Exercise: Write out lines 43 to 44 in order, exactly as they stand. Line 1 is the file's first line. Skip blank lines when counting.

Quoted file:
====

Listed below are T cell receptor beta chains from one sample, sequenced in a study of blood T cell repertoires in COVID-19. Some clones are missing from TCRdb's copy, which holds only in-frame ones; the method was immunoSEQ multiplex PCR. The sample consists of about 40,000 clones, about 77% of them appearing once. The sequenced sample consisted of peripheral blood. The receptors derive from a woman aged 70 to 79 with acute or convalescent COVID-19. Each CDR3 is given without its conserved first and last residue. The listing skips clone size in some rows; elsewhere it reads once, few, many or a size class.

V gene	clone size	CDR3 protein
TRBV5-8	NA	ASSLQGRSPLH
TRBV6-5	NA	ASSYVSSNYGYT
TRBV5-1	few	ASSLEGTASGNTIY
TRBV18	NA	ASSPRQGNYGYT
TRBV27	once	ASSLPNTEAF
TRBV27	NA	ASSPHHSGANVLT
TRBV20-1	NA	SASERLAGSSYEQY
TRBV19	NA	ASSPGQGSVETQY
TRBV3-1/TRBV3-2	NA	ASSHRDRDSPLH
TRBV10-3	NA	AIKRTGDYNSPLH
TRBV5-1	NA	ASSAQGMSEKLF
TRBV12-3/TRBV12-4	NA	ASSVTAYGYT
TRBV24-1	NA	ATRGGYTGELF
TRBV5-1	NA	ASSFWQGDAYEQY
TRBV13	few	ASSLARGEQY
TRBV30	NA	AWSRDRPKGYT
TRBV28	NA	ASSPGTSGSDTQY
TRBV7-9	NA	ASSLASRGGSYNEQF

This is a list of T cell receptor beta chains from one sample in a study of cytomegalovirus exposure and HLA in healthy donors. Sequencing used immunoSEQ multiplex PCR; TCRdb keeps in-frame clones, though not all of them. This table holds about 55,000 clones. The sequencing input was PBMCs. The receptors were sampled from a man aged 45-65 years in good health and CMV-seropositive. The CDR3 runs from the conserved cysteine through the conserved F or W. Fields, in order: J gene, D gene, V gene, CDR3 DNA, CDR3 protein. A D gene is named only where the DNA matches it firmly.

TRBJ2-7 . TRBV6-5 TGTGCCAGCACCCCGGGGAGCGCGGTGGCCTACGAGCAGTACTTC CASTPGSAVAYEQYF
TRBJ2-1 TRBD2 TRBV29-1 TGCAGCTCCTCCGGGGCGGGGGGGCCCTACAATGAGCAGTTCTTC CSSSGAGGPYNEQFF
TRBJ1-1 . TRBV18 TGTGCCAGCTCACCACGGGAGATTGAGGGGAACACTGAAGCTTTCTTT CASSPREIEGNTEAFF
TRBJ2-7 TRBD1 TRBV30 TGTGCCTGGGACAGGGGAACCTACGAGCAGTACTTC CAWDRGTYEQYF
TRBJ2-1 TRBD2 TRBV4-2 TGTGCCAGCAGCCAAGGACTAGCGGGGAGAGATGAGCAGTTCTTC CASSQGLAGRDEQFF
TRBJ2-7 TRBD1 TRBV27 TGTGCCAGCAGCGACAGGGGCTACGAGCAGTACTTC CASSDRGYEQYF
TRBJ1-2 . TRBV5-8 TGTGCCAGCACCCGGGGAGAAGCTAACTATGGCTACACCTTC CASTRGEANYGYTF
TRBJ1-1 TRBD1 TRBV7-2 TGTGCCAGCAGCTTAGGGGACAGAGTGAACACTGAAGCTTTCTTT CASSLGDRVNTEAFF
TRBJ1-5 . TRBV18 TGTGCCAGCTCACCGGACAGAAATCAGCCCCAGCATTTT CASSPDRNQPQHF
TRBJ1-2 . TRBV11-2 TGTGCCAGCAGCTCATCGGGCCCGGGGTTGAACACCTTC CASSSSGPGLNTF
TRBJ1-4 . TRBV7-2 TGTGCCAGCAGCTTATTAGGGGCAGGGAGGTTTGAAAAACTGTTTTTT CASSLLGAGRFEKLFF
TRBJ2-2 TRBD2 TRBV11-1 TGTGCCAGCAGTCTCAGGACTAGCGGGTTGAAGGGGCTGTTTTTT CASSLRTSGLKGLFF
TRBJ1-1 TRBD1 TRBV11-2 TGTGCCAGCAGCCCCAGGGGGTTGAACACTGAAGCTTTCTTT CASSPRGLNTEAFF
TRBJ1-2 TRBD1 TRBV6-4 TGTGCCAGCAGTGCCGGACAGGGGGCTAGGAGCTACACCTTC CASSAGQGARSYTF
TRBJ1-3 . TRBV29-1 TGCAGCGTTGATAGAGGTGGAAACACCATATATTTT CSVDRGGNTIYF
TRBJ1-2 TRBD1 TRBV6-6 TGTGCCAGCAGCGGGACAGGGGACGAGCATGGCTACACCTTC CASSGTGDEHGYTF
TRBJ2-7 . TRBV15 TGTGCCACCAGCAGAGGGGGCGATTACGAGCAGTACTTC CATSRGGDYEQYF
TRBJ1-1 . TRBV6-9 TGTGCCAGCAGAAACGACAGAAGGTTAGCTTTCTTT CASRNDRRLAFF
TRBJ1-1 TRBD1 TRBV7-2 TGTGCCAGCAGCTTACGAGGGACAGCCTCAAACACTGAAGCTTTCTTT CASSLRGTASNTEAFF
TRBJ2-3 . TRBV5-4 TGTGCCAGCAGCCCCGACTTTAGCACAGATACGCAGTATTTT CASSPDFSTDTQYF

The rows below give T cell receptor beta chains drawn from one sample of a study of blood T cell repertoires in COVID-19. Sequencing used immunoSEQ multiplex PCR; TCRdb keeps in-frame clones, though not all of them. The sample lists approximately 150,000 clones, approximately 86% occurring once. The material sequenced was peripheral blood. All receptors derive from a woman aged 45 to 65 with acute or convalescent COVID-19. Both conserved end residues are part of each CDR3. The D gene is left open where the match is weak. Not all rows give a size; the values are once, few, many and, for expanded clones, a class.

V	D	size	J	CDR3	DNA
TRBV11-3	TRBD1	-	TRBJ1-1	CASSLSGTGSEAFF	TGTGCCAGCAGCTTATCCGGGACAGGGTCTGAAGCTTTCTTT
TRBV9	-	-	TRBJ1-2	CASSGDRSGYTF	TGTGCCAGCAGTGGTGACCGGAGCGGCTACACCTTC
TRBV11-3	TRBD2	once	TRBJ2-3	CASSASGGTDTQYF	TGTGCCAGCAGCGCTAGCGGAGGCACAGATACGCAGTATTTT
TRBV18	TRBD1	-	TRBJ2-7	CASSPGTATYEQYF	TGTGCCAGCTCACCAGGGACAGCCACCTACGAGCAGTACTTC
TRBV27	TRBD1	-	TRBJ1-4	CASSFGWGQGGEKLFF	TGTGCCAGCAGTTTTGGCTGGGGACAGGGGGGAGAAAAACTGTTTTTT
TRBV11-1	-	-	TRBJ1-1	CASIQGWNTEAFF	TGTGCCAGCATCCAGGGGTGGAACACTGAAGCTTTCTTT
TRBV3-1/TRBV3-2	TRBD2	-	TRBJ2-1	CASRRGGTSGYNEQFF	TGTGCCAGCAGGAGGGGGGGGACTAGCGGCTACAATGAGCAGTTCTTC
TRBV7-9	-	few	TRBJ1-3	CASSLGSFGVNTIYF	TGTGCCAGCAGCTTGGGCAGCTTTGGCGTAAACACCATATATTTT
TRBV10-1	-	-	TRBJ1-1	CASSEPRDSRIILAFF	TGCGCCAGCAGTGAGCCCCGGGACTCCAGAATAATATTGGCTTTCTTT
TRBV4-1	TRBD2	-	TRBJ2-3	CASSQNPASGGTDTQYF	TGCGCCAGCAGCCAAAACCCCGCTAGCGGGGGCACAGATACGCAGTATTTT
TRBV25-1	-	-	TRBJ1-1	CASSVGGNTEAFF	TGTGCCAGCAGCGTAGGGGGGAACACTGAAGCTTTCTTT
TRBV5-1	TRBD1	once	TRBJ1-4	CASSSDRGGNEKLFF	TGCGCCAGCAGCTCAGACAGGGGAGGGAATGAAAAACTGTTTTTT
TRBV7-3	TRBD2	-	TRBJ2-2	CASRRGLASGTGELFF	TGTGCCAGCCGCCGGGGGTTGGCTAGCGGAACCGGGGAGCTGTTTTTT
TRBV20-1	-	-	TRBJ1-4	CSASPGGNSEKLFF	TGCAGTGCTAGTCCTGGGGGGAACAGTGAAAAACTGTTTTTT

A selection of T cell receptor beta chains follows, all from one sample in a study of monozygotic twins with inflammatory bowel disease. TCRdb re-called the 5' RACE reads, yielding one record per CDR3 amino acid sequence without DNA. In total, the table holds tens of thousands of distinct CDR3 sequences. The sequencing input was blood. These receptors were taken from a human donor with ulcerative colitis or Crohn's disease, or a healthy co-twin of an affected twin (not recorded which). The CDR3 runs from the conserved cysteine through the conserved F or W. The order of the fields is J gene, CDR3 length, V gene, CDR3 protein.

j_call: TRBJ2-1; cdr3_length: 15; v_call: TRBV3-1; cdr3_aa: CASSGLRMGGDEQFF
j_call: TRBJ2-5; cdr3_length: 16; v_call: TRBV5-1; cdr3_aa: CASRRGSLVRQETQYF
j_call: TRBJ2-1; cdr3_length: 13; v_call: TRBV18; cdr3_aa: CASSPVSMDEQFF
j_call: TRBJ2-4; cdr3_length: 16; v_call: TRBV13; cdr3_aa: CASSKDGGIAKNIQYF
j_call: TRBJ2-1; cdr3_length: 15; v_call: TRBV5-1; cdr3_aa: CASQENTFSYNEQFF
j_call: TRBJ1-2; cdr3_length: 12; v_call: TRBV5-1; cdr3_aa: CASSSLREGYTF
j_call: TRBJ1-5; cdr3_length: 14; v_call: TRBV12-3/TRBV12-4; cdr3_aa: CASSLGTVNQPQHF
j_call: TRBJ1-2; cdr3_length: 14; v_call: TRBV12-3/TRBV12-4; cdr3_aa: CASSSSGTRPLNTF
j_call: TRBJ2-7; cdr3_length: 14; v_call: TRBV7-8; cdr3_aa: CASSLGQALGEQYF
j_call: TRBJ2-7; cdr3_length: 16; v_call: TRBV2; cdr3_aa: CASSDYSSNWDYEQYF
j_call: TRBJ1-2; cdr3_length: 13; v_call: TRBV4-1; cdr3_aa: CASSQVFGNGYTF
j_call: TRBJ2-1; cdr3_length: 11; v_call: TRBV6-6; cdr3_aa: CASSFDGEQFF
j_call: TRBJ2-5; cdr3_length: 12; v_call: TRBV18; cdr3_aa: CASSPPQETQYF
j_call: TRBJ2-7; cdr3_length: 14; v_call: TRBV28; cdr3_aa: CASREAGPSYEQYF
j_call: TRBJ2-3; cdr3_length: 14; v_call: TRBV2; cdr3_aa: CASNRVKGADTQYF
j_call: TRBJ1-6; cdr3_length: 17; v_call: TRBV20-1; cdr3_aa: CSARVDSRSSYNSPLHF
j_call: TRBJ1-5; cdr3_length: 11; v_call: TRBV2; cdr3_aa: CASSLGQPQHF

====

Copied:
V	D	size	J	CDR3	DNA
TRBV11-3	TRBD1	-	TRBJ1-1	CASSLSGTGSEAFF	TGTGCCAGCAGCTTATCCGGGACAGGGTCTGAAGCTTTCTTT